Failures of connections anchoring homes to foundations, roof to wall connection failures, penetration of walls by wind blown debris, and gable end failures from lack of adequate bracing are examples of structural failures that occur in high wind events, especially in non- coastal areas that don’t typically incorporate high wind construction practices in home building.
In a tornado, if the connections of the home to the foundation are inadequate, the home can slide or lift off the foundation.
• Anchor base or sill plates to the foundation with anchor bolts and washers at no more than 4’ on center
When roof to wall connections fail in high wind events, significant damage occurs to the roof structure, up to the loss of the entire roof.
• Ensure a continuous load path from the roof to the foundation by connecting the roof to the wall with a metal anchor, connecting components of the wall together with appropriate metal connectors, and anchoring the walls to the foundation with anchor bolts or other suitable embedded anchors.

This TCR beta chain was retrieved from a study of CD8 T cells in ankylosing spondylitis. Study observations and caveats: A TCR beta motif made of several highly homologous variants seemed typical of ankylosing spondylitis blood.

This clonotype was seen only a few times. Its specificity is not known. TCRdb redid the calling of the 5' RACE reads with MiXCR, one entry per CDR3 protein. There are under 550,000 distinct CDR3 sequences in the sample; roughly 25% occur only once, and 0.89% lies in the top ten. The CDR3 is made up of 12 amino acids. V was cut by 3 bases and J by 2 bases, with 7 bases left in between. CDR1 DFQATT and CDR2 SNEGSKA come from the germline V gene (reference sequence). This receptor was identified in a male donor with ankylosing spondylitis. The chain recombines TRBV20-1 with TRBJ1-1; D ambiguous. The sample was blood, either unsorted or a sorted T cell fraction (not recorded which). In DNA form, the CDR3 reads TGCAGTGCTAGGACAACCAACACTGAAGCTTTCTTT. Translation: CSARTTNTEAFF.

In tornadoes and other high wind events, wind borne debris can penetrate walls with fiberboard or rigid insulation board sheathing and create openings that allow air pressure to build up inside the house, increasing the wind pressure on all structural elements.
• Sheath walls with plywood or OSB sheathing to prevent penetration from debris and to strengthen walls against lateral wind loads.
Unbraced gable end walls collapse or rotate, causing loss of the roof system. This can often lead to the loss of larger sections of the building.
• Ensure adequate sheathing connection at the top of the gable end
• Sheath the outside of the gable with plywood or OSB
• Anchor the bottom of the triangular gable end to the top of the wall below
• Brace the bottom of the triangular gable end for wind blowing both into and away from the gable
Benefits of Using This Mitigation Strategy
• Helps to prevent damage to a structure and its contents
• Helps to prevent injuries to occupants
Technical Information Provided by FEMA